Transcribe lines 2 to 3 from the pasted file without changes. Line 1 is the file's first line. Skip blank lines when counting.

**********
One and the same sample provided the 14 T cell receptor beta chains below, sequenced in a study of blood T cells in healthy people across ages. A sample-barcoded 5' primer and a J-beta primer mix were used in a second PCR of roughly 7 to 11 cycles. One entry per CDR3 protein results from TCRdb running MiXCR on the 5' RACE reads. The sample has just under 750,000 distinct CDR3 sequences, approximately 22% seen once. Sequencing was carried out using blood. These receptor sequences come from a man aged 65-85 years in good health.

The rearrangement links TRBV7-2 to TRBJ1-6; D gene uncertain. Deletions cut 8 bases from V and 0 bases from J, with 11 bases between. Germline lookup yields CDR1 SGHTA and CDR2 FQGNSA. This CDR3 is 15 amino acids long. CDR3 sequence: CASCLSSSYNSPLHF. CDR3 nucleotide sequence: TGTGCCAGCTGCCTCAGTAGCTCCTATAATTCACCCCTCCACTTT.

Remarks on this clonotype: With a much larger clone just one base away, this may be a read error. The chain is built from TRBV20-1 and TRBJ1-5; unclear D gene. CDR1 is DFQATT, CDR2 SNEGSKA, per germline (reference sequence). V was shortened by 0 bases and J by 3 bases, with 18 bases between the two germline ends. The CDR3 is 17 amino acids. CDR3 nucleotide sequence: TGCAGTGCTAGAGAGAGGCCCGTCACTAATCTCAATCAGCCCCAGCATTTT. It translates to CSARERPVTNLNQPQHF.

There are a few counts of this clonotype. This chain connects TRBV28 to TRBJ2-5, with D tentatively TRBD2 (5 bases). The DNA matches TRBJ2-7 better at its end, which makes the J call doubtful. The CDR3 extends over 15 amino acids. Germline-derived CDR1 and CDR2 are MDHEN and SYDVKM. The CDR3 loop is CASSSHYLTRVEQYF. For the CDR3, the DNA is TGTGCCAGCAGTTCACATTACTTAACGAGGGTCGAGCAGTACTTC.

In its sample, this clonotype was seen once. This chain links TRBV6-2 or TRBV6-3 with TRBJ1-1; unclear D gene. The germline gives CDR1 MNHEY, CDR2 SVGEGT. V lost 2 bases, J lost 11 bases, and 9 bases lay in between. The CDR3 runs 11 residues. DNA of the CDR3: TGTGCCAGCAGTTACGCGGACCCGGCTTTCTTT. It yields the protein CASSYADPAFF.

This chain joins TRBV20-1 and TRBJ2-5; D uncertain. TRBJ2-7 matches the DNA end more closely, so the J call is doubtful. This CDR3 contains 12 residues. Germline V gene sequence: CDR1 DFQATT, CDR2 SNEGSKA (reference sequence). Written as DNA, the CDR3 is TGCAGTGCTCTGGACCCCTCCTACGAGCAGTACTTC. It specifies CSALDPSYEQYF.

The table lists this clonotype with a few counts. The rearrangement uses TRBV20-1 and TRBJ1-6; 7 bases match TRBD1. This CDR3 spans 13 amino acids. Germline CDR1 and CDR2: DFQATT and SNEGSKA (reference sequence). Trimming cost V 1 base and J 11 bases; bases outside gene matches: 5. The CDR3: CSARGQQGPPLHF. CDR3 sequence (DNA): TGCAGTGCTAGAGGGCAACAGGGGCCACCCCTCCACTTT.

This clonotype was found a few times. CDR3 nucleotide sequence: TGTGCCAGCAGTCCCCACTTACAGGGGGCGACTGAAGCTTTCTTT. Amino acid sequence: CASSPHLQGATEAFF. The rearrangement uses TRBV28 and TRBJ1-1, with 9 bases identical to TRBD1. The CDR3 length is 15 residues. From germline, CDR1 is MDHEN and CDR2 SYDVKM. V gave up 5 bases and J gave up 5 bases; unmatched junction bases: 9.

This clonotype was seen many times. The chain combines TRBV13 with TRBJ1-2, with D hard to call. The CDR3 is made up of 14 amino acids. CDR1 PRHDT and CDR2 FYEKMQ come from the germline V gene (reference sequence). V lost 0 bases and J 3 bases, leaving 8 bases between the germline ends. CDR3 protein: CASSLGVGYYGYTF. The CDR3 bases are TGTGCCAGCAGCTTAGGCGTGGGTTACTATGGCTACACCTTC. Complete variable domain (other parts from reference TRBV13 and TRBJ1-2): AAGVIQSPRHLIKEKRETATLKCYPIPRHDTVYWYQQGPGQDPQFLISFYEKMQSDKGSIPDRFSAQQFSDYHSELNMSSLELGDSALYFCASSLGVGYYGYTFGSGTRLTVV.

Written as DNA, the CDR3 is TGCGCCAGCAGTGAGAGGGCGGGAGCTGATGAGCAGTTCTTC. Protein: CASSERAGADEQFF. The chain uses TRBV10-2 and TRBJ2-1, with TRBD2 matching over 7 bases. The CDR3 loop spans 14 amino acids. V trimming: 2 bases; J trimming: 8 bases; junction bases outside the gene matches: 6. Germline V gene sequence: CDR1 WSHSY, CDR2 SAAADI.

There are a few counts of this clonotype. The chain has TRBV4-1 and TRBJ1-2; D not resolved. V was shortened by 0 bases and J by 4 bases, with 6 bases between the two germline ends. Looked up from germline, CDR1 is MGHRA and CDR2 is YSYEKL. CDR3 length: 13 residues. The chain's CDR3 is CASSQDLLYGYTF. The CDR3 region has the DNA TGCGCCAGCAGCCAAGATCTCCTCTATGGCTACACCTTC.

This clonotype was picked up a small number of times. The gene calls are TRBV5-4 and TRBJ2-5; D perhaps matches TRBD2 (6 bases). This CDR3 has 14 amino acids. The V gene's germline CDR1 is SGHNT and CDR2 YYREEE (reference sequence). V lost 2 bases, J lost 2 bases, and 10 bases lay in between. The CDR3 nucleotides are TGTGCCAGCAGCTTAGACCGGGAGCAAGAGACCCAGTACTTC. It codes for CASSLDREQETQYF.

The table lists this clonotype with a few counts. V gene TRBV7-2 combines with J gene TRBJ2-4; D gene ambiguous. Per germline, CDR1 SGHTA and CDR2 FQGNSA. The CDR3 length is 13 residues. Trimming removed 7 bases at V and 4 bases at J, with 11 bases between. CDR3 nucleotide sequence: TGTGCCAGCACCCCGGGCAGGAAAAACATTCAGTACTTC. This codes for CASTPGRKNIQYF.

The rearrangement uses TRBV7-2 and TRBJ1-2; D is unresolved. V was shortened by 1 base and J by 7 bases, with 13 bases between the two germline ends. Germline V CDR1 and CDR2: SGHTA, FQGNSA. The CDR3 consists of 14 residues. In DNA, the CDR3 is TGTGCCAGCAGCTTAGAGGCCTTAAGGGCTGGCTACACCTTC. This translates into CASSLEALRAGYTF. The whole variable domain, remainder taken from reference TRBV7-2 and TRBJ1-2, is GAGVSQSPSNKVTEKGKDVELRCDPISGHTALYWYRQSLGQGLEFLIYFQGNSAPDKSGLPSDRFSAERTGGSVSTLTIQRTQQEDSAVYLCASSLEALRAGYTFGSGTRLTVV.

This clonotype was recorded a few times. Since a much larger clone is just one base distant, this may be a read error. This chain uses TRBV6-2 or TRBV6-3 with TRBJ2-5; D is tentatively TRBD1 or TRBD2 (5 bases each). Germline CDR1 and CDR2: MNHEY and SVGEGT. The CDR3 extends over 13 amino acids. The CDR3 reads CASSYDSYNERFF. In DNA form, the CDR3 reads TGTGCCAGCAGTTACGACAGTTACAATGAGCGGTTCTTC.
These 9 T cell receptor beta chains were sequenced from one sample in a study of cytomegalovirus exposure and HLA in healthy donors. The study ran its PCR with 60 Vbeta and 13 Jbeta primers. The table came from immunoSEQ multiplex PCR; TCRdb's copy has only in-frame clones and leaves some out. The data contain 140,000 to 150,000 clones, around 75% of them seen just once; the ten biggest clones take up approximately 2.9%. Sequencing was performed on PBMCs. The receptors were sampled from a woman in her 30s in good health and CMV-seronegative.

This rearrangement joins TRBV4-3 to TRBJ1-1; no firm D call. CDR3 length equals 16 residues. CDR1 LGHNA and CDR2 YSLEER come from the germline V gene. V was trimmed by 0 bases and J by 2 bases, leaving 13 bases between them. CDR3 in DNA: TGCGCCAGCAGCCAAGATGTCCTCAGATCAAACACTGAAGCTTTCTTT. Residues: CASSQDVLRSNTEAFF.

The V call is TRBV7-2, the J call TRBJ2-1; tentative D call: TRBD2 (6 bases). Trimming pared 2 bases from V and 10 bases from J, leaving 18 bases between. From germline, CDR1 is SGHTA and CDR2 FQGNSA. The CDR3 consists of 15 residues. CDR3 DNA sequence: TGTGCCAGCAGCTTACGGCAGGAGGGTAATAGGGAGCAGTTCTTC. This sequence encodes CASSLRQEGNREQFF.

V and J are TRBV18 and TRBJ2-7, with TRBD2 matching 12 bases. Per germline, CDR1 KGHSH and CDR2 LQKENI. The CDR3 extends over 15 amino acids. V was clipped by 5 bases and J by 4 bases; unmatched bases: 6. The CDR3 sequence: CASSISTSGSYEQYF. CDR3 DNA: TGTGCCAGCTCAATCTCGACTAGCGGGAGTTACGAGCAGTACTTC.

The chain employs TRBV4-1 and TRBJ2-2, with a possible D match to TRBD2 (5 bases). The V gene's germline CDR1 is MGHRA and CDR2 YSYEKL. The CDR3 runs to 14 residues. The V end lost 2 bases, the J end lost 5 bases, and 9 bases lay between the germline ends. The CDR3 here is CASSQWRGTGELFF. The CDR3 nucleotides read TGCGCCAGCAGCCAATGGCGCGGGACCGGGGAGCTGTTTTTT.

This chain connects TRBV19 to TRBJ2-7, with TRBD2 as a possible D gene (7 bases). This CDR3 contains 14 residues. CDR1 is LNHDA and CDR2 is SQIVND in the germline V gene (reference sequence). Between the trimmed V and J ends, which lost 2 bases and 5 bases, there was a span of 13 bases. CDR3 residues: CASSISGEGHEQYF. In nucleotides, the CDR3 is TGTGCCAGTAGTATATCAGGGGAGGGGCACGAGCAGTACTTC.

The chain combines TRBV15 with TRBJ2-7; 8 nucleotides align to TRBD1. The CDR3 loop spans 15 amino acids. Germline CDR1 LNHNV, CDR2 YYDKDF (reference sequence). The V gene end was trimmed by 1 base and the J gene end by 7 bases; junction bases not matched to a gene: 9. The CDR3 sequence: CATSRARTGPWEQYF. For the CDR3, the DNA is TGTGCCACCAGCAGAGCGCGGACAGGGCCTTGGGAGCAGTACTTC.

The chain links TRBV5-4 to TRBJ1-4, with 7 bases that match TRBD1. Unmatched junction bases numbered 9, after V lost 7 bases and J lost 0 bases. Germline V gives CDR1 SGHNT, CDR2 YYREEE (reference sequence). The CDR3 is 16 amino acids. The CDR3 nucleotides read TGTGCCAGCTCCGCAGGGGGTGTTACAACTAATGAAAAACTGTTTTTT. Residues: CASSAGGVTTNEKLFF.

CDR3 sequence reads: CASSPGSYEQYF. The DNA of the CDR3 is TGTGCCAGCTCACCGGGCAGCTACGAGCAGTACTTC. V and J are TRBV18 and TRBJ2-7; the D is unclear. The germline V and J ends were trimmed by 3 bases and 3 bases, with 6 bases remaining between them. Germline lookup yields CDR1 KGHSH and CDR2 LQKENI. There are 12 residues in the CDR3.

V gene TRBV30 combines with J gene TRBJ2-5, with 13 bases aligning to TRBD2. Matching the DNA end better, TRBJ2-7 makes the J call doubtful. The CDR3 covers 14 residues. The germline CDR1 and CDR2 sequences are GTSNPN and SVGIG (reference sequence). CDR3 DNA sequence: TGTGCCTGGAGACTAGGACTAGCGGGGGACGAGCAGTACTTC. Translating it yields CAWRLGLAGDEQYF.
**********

The rearrangement links TRBV7-2 to TRBJ1-6; D gene uncertain. Deletions cut 8 bases from V and 0 bases from J, with 11 bases between. Germline lookup yields CDR1 SGHTA and CDR2 FQGNSA. This CDR3 is 15 amino acids long. CDR3 sequence: CASCLSSSYNSPLHF. CDR3 nucleotide sequence: TGTGCCAGCTGCCTCAGTAGCTCCTATAATTCACCCCTCCACTTT.

Remarks on this clonotype: With a much larger clone just one base away, this may be a read error. The chain is built from TRBV20-1 and TRBJ1-5; unclear D gene. CDR1 is DFQATT, CDR2 SNEGSKA, per germline (reference sequence). V was shortened by 0 bases and J by 3 bases, with 18 bases between the two germline ends. The CDR3 is 17 amino acids. CDR3 nucleotide sequence: TGCAGTGCTAGAGAGAGGCCCGTCACTAATCTCAATCAGCCCCAGCATTTT. It translates to CSARERPVTNLNQPQHF.